Monday, 16 March 2015

Folie a Deux: An experience of one-to-one therapy, by Mickey Christian

This is an account by Rosie Alexander, a British woman, of her difficult and traumatic journey through a course of psychotherapy in Paris. This was where she lived and worked at the time. Pursuing a goal to become ‘more self-confident, assertive, less anxious and guilt-ridden’, she at first tried various therapists of mixed ability or competence. Finally she settled on one, Luc, and there her travails began. 
Many of us have entered into psychotherapy treatments; or have thought about it; or are involved in one right now. Whatever the dilemma, it’s always a rocky road; we can only hope or pray for a reasonably contented outcome at the end of it, out of the tunnel. 

Writing with clarity and precision, Ms. Alexander describes her imperceptibly swift descent into unbearable dependence, obsession and unrequited lust for this man. This was exacerbated by their having to meet at his home for the sessions, as he has no separate facilities. Inevitably she picks up on traces and signs of his private life there. These include glimpses into his bathroom and bedroom, etc. and then of course his current girlfriend in person. This propels her further into a vortex of jealously, rage, frustrated sexual desire and despair.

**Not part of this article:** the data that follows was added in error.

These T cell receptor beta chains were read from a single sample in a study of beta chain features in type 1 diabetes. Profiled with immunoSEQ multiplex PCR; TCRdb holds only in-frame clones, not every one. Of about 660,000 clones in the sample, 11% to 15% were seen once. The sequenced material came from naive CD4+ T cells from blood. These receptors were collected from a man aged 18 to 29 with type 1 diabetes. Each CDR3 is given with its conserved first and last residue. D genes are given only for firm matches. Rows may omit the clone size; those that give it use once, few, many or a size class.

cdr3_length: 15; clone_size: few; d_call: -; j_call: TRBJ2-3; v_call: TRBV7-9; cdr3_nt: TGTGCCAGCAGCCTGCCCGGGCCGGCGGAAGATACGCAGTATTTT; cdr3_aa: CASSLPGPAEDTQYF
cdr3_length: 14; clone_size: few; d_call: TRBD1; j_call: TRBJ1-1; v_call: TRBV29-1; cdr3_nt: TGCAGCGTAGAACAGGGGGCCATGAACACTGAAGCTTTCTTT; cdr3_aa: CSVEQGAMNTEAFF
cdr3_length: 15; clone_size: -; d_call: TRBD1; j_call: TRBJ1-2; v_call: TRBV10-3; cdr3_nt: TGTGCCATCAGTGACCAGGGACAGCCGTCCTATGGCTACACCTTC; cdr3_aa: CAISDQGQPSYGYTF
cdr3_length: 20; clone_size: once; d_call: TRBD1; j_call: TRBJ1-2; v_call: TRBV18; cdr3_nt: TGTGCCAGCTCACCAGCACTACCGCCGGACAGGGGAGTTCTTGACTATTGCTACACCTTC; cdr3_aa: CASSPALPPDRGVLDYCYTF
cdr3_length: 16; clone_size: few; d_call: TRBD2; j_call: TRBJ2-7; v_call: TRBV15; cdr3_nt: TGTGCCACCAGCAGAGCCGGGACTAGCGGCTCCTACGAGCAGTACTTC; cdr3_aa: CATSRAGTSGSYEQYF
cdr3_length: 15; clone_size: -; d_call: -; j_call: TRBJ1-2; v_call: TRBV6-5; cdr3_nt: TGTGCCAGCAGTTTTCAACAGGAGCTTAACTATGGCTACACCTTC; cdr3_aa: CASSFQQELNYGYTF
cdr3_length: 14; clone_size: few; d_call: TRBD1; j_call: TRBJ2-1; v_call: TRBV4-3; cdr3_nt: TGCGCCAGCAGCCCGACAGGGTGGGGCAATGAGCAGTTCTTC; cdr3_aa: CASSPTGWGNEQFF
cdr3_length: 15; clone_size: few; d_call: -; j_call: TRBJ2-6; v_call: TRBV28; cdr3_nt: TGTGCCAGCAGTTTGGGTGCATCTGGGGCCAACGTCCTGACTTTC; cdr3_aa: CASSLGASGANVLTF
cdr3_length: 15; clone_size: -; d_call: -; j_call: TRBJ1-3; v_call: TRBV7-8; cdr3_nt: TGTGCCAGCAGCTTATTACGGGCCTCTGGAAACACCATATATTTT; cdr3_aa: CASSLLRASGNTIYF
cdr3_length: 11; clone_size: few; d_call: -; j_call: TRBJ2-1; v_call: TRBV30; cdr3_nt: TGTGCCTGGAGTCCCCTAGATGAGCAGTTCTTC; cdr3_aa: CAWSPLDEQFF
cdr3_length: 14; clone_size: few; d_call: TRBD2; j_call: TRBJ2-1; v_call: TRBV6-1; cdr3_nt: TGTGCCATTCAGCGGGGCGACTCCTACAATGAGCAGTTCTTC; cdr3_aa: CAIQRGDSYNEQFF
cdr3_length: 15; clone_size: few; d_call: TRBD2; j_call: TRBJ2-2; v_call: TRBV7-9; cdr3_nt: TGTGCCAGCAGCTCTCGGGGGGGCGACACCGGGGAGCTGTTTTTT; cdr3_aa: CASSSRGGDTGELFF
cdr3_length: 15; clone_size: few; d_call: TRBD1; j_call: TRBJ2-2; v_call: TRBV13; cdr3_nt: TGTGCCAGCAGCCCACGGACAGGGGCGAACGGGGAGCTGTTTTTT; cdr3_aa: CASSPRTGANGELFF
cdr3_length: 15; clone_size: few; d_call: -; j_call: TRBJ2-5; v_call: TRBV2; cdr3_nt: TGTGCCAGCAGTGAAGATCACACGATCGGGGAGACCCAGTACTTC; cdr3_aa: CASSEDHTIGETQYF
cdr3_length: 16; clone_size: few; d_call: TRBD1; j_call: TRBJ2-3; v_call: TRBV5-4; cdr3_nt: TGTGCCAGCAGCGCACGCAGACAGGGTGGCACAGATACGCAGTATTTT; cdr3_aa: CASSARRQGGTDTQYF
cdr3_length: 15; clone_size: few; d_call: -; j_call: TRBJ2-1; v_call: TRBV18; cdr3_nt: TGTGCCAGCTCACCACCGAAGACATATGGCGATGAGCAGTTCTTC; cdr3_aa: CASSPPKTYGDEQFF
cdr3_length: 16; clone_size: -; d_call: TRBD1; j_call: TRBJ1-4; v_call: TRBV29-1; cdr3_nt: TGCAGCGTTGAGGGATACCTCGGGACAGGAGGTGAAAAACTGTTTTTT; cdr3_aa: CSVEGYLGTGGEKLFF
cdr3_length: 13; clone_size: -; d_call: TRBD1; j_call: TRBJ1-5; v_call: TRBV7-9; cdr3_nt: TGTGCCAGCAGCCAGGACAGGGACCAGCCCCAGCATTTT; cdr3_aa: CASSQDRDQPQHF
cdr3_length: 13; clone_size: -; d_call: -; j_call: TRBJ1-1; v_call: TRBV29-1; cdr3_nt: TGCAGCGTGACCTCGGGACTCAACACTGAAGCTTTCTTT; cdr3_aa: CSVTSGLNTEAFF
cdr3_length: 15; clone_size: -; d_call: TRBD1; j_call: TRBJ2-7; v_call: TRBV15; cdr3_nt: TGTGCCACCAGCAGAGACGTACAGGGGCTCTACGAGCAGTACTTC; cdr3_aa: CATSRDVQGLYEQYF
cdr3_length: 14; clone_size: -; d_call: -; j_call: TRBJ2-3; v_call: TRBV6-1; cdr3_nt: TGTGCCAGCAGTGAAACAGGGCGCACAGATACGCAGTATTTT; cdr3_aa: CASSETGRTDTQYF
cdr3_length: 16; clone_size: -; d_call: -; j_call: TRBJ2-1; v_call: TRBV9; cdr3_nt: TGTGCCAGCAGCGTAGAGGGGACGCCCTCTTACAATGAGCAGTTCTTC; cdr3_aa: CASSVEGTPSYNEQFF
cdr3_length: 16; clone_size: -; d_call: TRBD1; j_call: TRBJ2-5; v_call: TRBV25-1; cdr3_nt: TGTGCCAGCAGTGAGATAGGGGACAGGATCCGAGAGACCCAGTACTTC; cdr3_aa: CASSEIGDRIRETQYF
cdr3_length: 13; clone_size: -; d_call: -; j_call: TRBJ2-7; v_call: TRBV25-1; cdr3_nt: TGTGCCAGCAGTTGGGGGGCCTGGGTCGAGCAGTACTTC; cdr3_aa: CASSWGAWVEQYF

The hapless author had fallen into a massive and helpless state of erotic transference for the therapist. However tempting it may be to think Ms. Alexander as possibly too critical and analytical for her own good, she didn’t deserve this. An emotional car-crash. Despite only having her version of events, it is abundantly clear that the therapist Luc bears his own measure of responsibility for this debacle. As with many practitioners of his trade, he remained rigidly attached to his own particular ideology and doctrine. The treatment must be correct, even if the patient suffers an ocean of pain in the cause of personal enlightenment. Often casual or cavalier in his attitude and behaviour, he neglected to alter or monitor the ever-fading boundaries between himself and his client.

This book is informative, revealing, often amusing and frequently very explicit in its narrative. Ms Alexander’s written English is flawless and immaculately eloquent. One wonders, though, how natural her spoken French was, and whether she may have fared better back home with a British therapist. Many people do benefit psychotherapy, but evidently an unknown number become the casualties of therapy.

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